Research and Education Collaboration
Carnegie Mellon University and King Mongkut's Institute of Technology Ladkrabang, a leading engineering university in Thailand, have announced a long-term collaboration to significantly expand research and education in the areas of information, computing and autonomous technologies.
The collaborative activities, to be collectively known as the Carnegie Mellon — KMITL (CMKM) program, will occur both in Thailand and at Carnegie Mellon in Pittsburgh, Pennsylvania.
The CMKM program will involve professors, researchers and students from Carnegie Mellon and KMITL, and include several industry partners from Thailand. The Department of Electrical and Computer Engineering within Carnegie Mellon's College of Engineering will play a central role in the CMKM program.
"This partnership brings much-needed capabilities in world-class engineering research and education to Thailand. We are looking forward to working with top talents for ground-breaking research and innovation that will drive the emerging economies of Southeast Asia," said Teerakiat Jareonsettasin, Thailand's minister of education. "There is no better time to put Thailand at the heart of education investment. The Thai government is doing its utmost to provide the best opportunities, privileges, incentives, and above all the commitment to make our collaboration the best we can."
"This long-term collaboration between Carnegie Mellon and KMITL, in association with the Thailand Ministry of Education, will not only strengthen historic ties between Carnegie Mellon and scholars and alumni in Thailand, it will greatly enhance our shared capacity for research and education in areas that are shaping the global economy," said Carnegie Mellon Interim President Farnam Jahanian. "As this program develops, we look forward to the growth of new international networks of knowledge and intellectual pursuits."
"I am incredibly excited at just the mere thought of collaboration of such global scale," said Suchatvee Suwansawat, president of KMITL. "Today marks the day Carnegie Mellon University and KMITL make history. We are committed to delivering uncompromised research and education in computing, AI, Big Data, and to bring about high impact research to accelerate digital transformation for Thailand and Southeast Asia. It is our vision to make Thailand the Southeast Asia center for advanced research, to make capacity building a reality, and to create a sustainable model for the developing countries."
"KMITL's passion for excellence is a perfect match with ours and I see great potential in our partnership," said James H. Garrett, Jr., dean of Carnegie Mellon's College of Engineering. "This partnership establishes an excellent foundation for even greater collaborations yielding wider impact."
Carnegie Mellon University and King Mongkut's Institute of Technology Ladkrabang in Thailand, have announced a long-term collaboration to significantly expand research and education in the areas of information, computing, and autonomous technologies.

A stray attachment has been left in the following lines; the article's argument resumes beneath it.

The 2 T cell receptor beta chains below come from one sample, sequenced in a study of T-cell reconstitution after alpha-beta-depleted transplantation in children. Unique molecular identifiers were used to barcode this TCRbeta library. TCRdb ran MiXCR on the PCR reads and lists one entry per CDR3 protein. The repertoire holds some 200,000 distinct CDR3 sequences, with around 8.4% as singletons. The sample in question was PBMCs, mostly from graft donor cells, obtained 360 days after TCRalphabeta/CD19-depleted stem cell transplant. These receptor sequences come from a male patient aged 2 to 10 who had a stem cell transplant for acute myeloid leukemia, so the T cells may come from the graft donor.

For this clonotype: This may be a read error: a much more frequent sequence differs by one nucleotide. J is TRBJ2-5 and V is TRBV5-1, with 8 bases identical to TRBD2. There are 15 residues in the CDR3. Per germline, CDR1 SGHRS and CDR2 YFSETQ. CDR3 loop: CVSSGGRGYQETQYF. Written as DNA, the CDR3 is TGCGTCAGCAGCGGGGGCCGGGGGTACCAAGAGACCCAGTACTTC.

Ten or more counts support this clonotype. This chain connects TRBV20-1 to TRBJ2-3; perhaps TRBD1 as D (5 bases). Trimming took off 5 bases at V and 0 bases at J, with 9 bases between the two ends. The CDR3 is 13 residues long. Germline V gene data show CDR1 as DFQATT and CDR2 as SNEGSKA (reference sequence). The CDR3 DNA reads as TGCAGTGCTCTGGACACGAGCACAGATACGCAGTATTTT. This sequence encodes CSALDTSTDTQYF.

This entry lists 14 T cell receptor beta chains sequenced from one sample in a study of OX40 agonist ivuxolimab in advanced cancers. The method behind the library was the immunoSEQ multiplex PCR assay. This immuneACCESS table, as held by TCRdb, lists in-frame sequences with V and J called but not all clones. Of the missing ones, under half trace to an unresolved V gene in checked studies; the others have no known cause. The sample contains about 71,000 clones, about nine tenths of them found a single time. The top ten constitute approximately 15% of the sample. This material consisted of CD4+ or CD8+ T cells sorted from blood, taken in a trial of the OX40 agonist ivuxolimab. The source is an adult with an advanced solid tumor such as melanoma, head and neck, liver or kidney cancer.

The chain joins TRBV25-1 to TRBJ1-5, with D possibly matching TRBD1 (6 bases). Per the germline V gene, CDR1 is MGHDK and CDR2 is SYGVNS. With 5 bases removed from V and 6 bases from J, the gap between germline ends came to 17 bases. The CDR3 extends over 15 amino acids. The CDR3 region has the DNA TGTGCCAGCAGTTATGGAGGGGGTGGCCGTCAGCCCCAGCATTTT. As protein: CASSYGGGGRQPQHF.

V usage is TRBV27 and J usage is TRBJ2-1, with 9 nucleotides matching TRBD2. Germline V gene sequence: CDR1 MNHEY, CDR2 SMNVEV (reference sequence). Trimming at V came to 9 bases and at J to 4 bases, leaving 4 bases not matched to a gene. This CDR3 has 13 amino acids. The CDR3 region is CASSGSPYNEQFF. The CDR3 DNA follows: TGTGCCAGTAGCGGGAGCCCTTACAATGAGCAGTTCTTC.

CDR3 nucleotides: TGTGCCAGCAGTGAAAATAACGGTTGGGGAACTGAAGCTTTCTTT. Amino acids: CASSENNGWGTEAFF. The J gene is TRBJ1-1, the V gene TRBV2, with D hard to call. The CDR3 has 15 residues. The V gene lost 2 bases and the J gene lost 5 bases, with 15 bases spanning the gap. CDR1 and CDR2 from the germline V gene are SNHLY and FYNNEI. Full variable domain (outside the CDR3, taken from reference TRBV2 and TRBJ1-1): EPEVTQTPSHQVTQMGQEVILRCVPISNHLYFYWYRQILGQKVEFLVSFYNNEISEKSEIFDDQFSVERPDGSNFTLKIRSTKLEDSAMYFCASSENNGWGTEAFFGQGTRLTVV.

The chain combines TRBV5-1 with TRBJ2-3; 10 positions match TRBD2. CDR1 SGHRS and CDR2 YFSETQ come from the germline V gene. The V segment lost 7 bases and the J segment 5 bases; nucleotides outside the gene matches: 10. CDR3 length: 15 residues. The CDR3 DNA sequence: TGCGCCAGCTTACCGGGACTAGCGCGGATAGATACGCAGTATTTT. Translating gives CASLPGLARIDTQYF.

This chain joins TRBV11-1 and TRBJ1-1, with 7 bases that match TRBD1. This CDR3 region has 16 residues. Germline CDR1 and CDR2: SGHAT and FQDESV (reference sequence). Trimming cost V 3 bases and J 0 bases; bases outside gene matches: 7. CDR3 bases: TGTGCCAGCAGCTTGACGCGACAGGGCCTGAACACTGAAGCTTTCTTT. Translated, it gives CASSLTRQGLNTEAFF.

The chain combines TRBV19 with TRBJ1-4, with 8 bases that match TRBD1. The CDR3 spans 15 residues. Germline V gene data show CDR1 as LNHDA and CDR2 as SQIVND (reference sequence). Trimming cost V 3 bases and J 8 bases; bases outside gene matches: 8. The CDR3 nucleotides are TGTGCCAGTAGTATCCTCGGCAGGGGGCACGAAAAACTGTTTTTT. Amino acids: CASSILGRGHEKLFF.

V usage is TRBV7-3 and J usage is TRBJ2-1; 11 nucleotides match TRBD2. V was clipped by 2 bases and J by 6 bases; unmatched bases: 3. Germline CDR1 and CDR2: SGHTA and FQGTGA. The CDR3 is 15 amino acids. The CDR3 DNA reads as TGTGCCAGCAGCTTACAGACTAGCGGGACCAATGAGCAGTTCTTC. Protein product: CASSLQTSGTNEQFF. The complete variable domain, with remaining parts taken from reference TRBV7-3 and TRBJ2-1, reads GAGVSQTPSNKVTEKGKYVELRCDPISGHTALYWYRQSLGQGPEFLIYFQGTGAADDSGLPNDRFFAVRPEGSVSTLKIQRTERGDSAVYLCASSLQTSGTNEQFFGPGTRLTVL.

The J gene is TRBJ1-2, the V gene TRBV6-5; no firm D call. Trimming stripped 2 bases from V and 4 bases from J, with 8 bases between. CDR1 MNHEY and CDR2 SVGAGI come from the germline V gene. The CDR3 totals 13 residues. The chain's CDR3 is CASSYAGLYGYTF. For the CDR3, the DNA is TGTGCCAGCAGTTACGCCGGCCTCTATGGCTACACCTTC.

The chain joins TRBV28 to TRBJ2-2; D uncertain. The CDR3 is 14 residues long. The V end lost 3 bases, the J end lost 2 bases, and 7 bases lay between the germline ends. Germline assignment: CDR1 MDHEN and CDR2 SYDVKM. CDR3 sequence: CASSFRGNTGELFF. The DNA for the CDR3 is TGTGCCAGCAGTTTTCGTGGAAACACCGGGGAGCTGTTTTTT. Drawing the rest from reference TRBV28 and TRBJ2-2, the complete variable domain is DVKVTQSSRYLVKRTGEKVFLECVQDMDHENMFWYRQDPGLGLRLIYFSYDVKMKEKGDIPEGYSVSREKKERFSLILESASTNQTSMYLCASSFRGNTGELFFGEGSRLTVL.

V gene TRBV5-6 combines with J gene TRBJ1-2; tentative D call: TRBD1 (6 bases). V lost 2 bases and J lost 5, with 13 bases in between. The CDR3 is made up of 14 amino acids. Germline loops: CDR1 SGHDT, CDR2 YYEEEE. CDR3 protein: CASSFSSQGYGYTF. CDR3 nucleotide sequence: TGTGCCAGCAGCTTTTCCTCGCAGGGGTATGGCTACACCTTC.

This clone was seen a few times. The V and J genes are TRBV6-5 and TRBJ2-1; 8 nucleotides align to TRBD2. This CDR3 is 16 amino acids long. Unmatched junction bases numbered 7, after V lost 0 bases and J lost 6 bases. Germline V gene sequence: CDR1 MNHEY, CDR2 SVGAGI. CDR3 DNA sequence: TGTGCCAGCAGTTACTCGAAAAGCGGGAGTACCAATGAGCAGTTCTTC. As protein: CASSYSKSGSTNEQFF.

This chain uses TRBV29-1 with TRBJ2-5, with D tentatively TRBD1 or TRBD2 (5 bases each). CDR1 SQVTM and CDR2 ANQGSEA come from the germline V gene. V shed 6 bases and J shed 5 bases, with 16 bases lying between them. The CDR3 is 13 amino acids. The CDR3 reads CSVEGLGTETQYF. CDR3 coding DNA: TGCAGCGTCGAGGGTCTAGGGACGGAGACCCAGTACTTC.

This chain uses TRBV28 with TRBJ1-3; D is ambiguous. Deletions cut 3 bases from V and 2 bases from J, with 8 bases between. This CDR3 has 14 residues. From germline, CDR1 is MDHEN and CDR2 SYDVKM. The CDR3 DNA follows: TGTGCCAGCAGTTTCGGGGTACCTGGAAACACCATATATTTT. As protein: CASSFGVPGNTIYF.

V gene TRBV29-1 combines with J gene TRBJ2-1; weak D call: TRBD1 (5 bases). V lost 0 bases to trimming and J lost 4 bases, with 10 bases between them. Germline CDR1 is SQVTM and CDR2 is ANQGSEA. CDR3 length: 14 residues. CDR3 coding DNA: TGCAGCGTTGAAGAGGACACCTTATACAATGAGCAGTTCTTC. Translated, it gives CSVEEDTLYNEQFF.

The Carnegie Mellon KMITL program will focus on collaborative education, research and faculty development programs. The education component will sponsor students for master's degrees and Ph.D. programs in electrical and computer engineering at Carnegie Mellon, where successful students will earn degrees from both institutions.
The research component will consist primarily of teams from Carnegie Mellon, KMITL and industry partners conducting collaborative research in the areas of information, computing and autonomous technologies. The faculty development component will allow faculty from both institutions to collaborate. To facilitate the collaboration with Carnegie Mellon, CMKL University has been established in association with KMITL to administer the CMKM program for research and education activities in Thailand.
"To support the government's Thailand 4.0 initiative and Eastern Economic Corridor (EEC) special economic zone, CMKL University aims to be a model of new growth engine that provides world class knowledge and expertise from Carnegie Mellon," said Supan Tungjitkusolmun, president of CMKL University. "CMKL University will work hand in hand with our industrial partners on advanced research to create new innovations. In addition, we are very excited to bring CMU's culture of excellence to transform research and education in Thailand and Southeast Asia."
"This program will enhance our work in areas of information, computing, and autonomous technologies through research and Ph.D. student collaboration," said Jelena Kovačević, head of Carnegie Mellon's Department of Electrical and Computer Engineering. "I look forward to seeing the positive influence this new collaboration will have on our department, college, and university."
Hyong Kim, the Drew D. Perkins Professor of Electrical and Computer Engineering at Carnegie Mellon, will direct the CMKM program at Carnegie Mellon, and Akkarit Sangpetch, a faculty member in the computer engineering department at KMITL, will direct the CMKM program in Thailand.
"This collaboration with KMITL is an exciting opportunity for Carnegie Mellon University," Kim said. "Sharing our culture of excellence with KMITL is an important foundation of this collaboration. This program will attract many new talents from Thailand and Southeast Asia. I am looking forward to working closely with KMITL and Thai industry leaders to become true partners in information and computing technologies."